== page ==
The Roar
The Roar


TRC should keep the single round robin format

Rugby league is growing in the Pacific Islands. (AAP Image / Action Photographics: Robb Cox)
Roar Rookie
17th July, 2015

With the 2015 Rugby Championship upon us I thought now would be a good time as any to review the relevancy and history of the Tri-Nations and its successor.

While most expectations are that this year’s tournament will be little more than a warm-up for the big three in their quest for World Cup glory, their real hopes seem to be consolidating their final squad.

But I still sense it is not just this year’s TRC that lacks the same interest and intensity of years gone by, especially in South Africa, with empty stadium becoming more common at Springbok matches. And it is not just because of the upcoming World Cup.

The writing of this article stems from a quote by world rugby chief Bernard Lapasset, who said, “at the moment one has the Six Nations, which is successful, and the Four Nations, which is less so”.

While I always loved the TRC there is no denying that it does not come close to matching the passion of the Six Nations, which fills bars around the world.

So let’s look back over the past few years of the Tri-Nations and TRC and examine the range of different items, including the format and teams involved.

1996-05: Double round robin – average crowd, 50,509 (2015)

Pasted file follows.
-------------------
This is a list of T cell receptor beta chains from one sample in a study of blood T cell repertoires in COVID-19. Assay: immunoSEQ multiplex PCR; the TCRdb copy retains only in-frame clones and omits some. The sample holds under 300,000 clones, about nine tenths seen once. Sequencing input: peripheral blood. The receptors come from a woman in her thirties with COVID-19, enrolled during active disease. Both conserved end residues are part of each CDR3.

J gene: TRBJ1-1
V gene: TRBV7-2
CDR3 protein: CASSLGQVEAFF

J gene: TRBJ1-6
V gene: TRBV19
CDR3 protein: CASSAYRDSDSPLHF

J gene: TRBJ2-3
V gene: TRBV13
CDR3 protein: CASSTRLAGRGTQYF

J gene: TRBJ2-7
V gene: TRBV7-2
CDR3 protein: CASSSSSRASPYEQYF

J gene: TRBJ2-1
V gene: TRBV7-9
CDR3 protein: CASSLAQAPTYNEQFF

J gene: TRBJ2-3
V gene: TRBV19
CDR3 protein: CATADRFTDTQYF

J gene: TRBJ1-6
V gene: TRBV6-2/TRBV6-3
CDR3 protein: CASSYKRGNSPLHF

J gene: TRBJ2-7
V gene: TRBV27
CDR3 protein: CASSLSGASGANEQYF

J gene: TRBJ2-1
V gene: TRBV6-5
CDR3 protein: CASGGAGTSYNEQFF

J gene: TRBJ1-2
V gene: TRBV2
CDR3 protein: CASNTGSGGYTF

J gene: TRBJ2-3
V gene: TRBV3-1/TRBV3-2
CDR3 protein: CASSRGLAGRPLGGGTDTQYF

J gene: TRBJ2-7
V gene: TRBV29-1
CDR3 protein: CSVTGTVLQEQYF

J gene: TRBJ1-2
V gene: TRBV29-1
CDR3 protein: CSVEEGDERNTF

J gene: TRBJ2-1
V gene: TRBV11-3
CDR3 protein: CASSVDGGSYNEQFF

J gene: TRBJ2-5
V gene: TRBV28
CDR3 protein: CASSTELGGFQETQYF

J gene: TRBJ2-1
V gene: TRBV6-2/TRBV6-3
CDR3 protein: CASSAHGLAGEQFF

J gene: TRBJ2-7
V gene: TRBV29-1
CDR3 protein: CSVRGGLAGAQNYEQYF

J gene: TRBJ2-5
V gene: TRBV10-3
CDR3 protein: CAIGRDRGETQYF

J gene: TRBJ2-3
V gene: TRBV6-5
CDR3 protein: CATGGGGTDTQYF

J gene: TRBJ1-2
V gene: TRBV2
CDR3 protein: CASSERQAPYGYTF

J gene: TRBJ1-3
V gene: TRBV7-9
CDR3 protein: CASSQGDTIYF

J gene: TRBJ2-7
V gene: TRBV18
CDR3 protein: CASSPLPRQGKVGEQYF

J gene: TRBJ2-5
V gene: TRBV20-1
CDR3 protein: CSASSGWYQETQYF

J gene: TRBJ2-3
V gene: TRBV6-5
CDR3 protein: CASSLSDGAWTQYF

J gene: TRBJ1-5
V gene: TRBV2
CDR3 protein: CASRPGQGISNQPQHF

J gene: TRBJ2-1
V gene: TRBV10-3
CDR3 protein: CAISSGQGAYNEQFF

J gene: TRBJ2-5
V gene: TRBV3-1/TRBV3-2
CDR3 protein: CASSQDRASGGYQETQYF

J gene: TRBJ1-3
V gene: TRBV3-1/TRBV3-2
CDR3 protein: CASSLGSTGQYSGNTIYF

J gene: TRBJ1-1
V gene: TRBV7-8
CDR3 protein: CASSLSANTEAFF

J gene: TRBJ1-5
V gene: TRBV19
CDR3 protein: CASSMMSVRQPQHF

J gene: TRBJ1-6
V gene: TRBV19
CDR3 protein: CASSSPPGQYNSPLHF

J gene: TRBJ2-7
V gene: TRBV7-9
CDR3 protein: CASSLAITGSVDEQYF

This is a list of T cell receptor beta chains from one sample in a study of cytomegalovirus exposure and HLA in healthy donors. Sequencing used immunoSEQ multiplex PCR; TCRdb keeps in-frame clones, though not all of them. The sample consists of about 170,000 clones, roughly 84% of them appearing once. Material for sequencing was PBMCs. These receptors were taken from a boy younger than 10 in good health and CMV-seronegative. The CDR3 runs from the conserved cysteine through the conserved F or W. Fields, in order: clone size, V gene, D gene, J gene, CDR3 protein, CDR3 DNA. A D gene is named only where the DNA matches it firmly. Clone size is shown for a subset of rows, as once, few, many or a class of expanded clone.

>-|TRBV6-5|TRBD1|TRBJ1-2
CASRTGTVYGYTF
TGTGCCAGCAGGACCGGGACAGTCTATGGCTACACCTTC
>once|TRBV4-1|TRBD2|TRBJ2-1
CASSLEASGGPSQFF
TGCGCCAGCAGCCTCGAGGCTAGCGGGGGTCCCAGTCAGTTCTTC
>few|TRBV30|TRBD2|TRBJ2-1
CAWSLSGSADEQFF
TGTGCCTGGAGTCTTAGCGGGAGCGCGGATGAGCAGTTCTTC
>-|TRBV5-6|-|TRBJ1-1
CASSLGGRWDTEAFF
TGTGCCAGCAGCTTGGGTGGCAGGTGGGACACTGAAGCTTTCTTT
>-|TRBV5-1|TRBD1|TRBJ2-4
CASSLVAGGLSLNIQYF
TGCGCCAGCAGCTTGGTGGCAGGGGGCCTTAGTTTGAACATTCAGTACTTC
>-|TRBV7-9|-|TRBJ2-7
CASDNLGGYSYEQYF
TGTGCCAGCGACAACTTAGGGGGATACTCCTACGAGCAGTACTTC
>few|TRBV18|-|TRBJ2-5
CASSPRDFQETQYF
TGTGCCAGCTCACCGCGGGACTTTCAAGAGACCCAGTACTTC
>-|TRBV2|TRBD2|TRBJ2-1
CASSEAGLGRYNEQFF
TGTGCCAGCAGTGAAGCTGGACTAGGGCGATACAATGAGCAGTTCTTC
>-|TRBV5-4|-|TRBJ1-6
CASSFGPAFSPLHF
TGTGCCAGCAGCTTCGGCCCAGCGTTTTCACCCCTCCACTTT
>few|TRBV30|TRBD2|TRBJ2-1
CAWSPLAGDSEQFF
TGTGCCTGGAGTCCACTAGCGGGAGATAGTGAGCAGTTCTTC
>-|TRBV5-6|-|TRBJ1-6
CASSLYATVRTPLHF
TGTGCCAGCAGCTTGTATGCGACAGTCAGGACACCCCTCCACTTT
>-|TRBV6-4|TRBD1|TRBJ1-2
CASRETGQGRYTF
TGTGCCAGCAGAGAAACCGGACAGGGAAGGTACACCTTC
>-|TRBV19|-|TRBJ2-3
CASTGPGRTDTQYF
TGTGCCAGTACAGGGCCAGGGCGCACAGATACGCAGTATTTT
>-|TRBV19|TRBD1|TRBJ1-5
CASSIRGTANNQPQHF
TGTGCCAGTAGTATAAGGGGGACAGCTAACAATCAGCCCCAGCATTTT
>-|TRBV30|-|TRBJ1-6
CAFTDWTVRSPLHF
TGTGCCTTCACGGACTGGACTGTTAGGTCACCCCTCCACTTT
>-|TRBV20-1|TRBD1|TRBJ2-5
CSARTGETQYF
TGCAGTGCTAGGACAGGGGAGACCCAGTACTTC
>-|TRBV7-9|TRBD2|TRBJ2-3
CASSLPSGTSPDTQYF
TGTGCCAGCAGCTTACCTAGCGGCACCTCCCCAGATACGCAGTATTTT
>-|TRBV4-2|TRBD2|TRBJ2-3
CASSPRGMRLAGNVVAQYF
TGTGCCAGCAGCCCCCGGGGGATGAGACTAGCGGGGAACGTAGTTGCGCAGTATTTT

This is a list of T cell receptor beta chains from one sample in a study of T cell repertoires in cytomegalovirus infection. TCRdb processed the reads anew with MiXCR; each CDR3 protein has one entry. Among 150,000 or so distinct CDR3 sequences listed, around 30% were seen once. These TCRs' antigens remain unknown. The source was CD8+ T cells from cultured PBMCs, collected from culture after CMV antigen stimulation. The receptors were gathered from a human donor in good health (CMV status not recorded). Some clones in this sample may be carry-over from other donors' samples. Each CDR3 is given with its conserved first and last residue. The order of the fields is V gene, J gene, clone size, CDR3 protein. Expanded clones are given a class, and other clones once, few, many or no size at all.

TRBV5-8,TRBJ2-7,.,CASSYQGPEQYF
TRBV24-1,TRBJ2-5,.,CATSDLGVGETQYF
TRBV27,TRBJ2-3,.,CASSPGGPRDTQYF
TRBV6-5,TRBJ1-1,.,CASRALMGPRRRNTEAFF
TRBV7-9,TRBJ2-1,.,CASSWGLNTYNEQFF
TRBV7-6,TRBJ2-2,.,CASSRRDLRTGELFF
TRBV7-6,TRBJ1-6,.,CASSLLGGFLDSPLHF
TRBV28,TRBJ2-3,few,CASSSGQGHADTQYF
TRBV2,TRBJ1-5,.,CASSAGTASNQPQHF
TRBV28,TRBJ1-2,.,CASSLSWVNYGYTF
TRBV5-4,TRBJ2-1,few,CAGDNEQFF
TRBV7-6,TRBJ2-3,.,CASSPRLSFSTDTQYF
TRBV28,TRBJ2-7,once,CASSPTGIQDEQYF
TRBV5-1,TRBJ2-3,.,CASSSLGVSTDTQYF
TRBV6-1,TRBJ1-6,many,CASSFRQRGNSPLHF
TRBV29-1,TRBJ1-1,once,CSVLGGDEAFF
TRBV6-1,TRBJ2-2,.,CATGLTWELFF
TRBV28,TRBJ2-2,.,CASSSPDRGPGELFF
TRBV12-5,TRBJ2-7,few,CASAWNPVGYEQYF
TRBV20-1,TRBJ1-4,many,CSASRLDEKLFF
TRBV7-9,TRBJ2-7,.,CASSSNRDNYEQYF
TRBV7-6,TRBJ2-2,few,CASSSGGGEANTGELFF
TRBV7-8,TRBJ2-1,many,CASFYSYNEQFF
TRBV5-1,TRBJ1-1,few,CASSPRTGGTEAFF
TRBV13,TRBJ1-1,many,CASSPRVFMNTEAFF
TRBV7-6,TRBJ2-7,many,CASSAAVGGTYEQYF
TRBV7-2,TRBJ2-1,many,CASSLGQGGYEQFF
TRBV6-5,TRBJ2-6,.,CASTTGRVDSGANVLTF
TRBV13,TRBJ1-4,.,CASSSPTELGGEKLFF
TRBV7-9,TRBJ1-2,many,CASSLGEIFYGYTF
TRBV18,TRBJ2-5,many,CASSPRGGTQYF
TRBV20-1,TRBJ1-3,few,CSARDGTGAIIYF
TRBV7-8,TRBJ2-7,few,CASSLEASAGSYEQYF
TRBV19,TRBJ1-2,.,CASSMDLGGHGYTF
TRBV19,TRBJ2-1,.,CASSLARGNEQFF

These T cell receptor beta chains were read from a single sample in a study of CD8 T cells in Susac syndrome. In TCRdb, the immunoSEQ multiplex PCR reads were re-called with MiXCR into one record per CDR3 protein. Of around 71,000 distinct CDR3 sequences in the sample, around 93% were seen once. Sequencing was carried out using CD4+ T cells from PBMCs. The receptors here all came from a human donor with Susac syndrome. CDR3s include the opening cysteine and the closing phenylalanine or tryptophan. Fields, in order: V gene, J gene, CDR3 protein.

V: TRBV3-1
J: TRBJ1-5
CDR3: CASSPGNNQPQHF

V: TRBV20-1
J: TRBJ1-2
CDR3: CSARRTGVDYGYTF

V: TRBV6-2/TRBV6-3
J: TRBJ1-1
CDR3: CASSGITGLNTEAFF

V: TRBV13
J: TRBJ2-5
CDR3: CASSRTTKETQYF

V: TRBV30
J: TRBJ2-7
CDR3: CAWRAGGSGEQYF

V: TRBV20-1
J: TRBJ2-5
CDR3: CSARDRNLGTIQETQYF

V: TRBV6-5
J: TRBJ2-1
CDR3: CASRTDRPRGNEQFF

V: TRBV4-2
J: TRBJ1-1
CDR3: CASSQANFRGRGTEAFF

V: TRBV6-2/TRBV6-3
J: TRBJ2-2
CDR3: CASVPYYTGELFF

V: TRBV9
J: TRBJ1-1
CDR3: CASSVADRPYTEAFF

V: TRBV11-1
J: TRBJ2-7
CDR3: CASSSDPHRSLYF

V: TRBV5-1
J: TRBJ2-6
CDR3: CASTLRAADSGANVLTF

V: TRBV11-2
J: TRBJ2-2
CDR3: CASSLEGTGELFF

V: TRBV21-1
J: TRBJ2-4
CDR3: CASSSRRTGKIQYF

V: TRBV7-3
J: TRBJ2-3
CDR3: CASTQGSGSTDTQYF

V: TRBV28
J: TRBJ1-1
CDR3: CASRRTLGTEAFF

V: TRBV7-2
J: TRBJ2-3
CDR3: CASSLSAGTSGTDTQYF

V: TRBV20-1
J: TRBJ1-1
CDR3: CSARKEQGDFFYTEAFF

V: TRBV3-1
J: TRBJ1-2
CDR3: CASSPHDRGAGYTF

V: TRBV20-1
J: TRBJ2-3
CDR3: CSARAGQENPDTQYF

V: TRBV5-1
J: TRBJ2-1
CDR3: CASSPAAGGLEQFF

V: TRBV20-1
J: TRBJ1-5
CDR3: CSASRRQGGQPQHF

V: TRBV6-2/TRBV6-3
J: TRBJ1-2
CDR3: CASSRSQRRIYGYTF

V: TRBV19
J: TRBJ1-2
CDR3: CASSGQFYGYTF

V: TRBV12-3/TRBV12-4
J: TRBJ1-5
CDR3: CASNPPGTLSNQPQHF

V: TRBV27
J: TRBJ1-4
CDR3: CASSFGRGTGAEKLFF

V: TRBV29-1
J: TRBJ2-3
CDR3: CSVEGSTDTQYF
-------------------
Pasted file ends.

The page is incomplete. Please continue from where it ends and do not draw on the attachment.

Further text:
2006: Triple round robin – average crowd, 45,211

2007: Double round robin – average crowd, 51,833


2008-10: Triple round robin – average crowd, 49,412 (2008); 44,344 (2009); 49,111 (2010)

2011: Double round robin – average crowd, 46,497

2012-14: Double round robin – average crowd, 40,676 (2012), 35,882 (2014)

I thought that the triple round robin was a drawn out and overplayed card, much like when the Wallabies and All Blacks where playing four-Test Bledisloe Cups. Though their average crowd figures for those tournaments from my less than scientific research appear to still be quite strong.

Now we all know the reason why the average crowds have dropped off in the last three years and that is because of Argentina. But their presence has also affected the crowd and general interest for the big three in their home games. A case in point is the 24,000 that showed up in Perth last year for a Springbok game that only a few years before was always close to a sellout.

To get back to the point of Lapasset, less is more. As with the double round robin of the Tri Nation, where each team played two home games and two away games and every game played was crucial to who would win the tournament, let’s take a note out of the Europeans’ book and make the TRC a single round tournament.

What’s that I hear you say? The ARU is broke? And Australia would only get one home game every two years? Well the answer is simple, on the back of the All Blacks’ Test in Samoa the fifth team to enter the tournament would be the Pacific Islands team. Each Pacific Island nation could share the hosting duties, putting some much needed money back into their coffers.

And if every thing is about money and ticket sales I dare say the Wallabies playing a Pacific Island team on the Gold Coast would get a better crowd than the 14,281 when the Wallabies played Los Pumas in 2014.


Five teams, two home games, two away, and every game matters.

Still not enough money for the ARU? Well we can play the All Blacks twice in the Bledisloe Cup, maybe even a third game that we can sell to Japan or the USA while we are at it. That would mean a minimum of three home games every second year for the ARU.

That’s how we fix the TRC (if you think it is broken). With a single round robin, plus a Pacific Island game, everyone is happy!

What do you think, Roarers?